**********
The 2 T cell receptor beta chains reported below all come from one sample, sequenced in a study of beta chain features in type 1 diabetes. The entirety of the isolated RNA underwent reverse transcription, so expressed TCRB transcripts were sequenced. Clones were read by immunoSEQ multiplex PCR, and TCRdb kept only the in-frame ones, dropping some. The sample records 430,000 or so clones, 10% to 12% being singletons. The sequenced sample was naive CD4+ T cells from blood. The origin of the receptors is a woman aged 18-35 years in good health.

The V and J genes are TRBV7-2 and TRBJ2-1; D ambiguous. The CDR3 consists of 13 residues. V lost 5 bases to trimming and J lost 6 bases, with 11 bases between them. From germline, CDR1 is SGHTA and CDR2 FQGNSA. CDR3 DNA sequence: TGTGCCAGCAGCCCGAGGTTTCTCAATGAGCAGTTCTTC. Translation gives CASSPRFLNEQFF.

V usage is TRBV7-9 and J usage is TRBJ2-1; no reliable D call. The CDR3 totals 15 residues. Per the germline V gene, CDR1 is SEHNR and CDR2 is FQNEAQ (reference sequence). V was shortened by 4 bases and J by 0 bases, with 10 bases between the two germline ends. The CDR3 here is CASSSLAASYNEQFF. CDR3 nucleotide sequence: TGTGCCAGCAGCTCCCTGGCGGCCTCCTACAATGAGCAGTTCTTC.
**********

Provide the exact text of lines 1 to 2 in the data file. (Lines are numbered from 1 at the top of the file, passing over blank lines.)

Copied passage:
The 2 T cell receptor beta chains reported below all come from one sample, sequenced in a study of beta chain features in type 1 diabetes. The entirety of the isolated RNA underwent reverse transcription, so expressed TCRB transcripts were sequenced. Clones were read by immunoSEQ multiplex PCR, and TCRdb kept only the in-frame ones, dropping some. The sample records 430,000 or so clones, 10% to 12% being singletons. The sequenced sample was naive CD4+ T cells from blood. The origin of the receptors is a woman aged 18-35 years in good health.

The V and J genes are TRBV7-2 and TRBJ2-1; D ambiguous. The CDR3 consists of 13 residues. V lost 5 bases to trimming and J lost 6 bases, with 11 bases between them. From germline, CDR1 is SGHTA and CDR2 FQGNSA. CDR3 DNA sequence: TGTGCCAGCAGCCCGAGGTTTCTCAATGAGCAGTTCTTC. Translation gives CASSPRFLNEQFF.